India cut crude oil imports from Iran following sanctions imposed by the US and the European Union. Consequently, today Iraq is India’s largest source of crude imports, after Saudi Arabia. So the Iranians are pissed off, and have so little respect for India that they have seized an Indian ship from international waters. On Facebook, my friend Veeresh Malik, who has spent decades on the high seas, writes: “Nobody had the guts to touch any ship with India painted on its shipside in the late 70s and 80s, anywhere in the world, such was the simple truth and influence that the Indian mercantile marine fleet carried worldwide. When the East and West Germans needed neutral strong flags for sea trade between them, they came to Indian flags. In the Persian Gulf, just having Indians on board meant none of the countries at war would touch you—an example being the Jahre Viking, the largest ship afloat then, bombed with European crew which had to be replaced with Indians so that the ship could get safe passage for repairs." Need one say more?

Kargil hero Havildar Digendra Kumar retired from the army in 1985, but the army refused to grant him disability benefits on the grounds that he had retired voluntarily. After fighting it out for a couple of years, Kumar approached the Armed Forces Tribunal, which, in 2008, granted him all benefits and called the army’s decision “inhuman and unfortunate…that deserved to be deprecated". The army then took two more years to implement the tribunal’s order, and is still denying him the ex-gratia benefits announced by the government for Kargil veterans, which, in Kumar’s case, amounts to about 15 lakh. Meanwhile, the government of Kumar’s state, Rajasthan, had promised him agricultural land as a war hero. The government has delivered, except that the land allotted to Kumar is 500km from Sikar, where he stays. Kumar requested land closer to his home in 2008, but that request, though accepted by the then Sikar collector, has disappeared somewhere in the government files. This is the way we treat the men who would die for us.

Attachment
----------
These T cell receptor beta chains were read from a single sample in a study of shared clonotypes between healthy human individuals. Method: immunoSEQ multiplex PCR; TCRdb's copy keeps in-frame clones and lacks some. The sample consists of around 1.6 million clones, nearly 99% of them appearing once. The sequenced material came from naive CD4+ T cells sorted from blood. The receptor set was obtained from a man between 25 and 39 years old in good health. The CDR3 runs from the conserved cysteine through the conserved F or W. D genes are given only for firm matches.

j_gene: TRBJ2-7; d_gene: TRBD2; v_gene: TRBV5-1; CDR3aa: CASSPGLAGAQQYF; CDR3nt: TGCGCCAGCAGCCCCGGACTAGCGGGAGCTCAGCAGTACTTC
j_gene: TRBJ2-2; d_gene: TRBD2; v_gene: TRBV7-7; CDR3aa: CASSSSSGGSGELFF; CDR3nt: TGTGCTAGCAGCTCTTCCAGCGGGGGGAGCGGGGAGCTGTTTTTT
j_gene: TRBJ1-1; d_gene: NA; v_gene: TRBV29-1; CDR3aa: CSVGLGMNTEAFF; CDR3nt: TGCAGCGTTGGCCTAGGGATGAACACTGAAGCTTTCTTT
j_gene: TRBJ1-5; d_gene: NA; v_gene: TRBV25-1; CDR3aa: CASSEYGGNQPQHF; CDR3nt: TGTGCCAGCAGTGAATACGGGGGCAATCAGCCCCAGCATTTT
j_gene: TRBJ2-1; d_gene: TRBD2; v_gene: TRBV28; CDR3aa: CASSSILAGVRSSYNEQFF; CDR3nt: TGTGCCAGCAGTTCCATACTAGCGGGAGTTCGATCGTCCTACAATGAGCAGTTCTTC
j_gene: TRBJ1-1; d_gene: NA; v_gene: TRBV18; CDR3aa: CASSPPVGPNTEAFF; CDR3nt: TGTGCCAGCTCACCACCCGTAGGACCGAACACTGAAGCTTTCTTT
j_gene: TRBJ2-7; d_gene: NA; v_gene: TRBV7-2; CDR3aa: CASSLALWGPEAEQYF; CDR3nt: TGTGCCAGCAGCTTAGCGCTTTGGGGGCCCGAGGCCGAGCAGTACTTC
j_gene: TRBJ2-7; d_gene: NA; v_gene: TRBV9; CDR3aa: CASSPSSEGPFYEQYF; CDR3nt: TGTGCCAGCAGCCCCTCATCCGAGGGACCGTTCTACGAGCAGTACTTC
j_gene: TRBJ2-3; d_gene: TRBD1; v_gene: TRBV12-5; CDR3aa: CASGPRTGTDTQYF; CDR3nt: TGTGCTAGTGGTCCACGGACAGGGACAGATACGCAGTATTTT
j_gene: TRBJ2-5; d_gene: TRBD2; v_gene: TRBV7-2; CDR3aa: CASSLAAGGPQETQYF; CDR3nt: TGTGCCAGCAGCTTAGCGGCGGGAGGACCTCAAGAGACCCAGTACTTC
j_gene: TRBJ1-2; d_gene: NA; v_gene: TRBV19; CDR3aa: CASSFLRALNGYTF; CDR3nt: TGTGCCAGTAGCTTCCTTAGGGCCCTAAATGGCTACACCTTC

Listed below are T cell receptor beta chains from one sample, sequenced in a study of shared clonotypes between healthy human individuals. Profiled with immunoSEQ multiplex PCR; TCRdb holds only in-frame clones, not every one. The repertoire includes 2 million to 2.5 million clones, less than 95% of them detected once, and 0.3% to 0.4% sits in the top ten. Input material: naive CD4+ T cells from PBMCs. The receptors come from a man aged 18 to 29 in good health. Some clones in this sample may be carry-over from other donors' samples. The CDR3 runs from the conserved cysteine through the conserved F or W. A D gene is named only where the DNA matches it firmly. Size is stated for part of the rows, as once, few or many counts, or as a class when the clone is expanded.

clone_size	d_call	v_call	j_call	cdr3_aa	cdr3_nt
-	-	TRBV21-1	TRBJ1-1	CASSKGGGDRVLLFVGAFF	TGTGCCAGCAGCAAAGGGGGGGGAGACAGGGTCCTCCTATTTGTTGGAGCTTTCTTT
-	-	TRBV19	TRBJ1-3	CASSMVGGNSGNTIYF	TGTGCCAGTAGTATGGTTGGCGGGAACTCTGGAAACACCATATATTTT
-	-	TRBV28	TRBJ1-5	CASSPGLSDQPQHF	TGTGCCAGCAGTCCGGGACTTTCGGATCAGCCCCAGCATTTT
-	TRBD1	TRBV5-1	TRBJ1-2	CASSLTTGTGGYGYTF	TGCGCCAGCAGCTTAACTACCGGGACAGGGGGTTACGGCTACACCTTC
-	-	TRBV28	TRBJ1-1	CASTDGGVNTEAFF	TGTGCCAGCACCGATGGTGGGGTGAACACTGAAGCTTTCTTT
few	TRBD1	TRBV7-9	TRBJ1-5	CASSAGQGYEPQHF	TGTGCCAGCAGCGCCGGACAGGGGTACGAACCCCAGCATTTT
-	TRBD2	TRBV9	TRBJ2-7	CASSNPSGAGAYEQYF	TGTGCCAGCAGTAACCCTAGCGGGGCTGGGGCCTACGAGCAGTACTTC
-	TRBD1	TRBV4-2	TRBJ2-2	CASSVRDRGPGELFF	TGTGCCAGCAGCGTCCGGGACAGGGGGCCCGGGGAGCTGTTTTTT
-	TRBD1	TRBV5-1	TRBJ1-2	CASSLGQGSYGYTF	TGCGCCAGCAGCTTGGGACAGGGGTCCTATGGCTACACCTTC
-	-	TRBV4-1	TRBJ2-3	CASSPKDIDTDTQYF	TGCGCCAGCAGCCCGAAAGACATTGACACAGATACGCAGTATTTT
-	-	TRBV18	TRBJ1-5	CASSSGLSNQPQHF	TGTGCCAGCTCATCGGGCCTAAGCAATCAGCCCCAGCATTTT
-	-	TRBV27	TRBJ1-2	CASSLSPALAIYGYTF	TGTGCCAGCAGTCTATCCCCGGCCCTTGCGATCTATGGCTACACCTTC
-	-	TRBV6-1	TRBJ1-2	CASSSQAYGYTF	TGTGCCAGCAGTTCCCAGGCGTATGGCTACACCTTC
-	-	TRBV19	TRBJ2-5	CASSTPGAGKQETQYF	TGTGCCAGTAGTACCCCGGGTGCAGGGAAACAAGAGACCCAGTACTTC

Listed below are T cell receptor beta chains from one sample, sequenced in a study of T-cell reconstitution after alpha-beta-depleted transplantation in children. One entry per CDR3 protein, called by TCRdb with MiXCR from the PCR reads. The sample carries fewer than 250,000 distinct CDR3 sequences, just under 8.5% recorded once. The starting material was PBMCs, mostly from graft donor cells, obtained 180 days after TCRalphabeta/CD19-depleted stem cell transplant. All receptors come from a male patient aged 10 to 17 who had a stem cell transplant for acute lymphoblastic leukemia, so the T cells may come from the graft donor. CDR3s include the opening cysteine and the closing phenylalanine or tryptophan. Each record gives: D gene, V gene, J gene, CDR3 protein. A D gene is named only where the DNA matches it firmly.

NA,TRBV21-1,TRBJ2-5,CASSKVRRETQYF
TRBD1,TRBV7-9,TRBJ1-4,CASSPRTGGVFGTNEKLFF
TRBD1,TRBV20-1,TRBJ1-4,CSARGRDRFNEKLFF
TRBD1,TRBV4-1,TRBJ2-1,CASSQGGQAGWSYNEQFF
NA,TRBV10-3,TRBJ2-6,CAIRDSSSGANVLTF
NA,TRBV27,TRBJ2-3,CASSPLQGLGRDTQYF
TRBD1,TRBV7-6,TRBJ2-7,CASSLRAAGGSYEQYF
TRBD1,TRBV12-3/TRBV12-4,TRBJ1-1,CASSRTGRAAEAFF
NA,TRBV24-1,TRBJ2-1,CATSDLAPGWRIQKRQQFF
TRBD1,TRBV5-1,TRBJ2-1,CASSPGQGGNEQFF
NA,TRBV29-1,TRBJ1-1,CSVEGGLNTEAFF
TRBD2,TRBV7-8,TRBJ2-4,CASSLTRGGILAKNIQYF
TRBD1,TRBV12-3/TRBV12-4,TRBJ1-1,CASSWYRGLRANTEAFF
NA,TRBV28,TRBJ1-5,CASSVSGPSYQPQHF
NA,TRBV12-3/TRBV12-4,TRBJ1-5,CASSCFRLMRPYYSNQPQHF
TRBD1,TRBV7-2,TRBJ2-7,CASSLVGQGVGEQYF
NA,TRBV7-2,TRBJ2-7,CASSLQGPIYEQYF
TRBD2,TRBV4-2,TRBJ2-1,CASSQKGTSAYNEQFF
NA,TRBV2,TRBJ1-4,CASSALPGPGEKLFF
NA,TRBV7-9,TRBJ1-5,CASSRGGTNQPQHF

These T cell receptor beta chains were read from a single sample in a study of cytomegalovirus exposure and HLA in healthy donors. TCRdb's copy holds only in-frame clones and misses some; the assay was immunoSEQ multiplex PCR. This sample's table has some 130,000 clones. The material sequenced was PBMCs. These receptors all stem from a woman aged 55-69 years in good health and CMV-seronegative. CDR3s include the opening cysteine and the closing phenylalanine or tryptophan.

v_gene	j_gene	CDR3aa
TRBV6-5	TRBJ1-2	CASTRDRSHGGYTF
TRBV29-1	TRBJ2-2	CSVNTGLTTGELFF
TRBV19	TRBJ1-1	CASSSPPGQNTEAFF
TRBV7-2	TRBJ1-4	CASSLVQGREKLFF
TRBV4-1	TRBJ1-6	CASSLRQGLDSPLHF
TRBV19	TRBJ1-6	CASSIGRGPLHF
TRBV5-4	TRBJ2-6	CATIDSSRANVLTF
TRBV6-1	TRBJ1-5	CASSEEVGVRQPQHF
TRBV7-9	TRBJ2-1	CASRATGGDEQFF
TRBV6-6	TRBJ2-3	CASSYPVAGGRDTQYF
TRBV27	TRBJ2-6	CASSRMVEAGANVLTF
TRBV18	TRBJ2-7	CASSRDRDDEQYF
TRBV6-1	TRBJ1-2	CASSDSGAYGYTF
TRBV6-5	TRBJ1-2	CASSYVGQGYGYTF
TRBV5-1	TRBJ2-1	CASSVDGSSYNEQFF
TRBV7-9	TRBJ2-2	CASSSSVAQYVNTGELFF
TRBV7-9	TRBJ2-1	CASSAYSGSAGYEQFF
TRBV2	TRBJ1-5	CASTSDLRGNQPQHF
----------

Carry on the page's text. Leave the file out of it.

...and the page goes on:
But Kumar would possibly see some black humour in the fact that Bhagat Singh, whose name is as intrinsically linked to the word ‘shaheed’ as Mohandas Gandhi’s is to ‘mahatma’, is not recognized by the Union of India as a martyr. According to Mail Today, his grandson met a senior home ministry bureaucrat and made an official request for a meeting with the home minister to correct this incredibly shameful omission. Yadvinder Singh had hoped that Bhagat Singh could finally become a ‘shaheed’ in the eyes of the Indian state by Independence Day, but was told that the minister was busy; he would be able to meet him only after 15 August.

If callousness toward national heroes does not make your blood boil as an Indian on Independence Day, nothing will.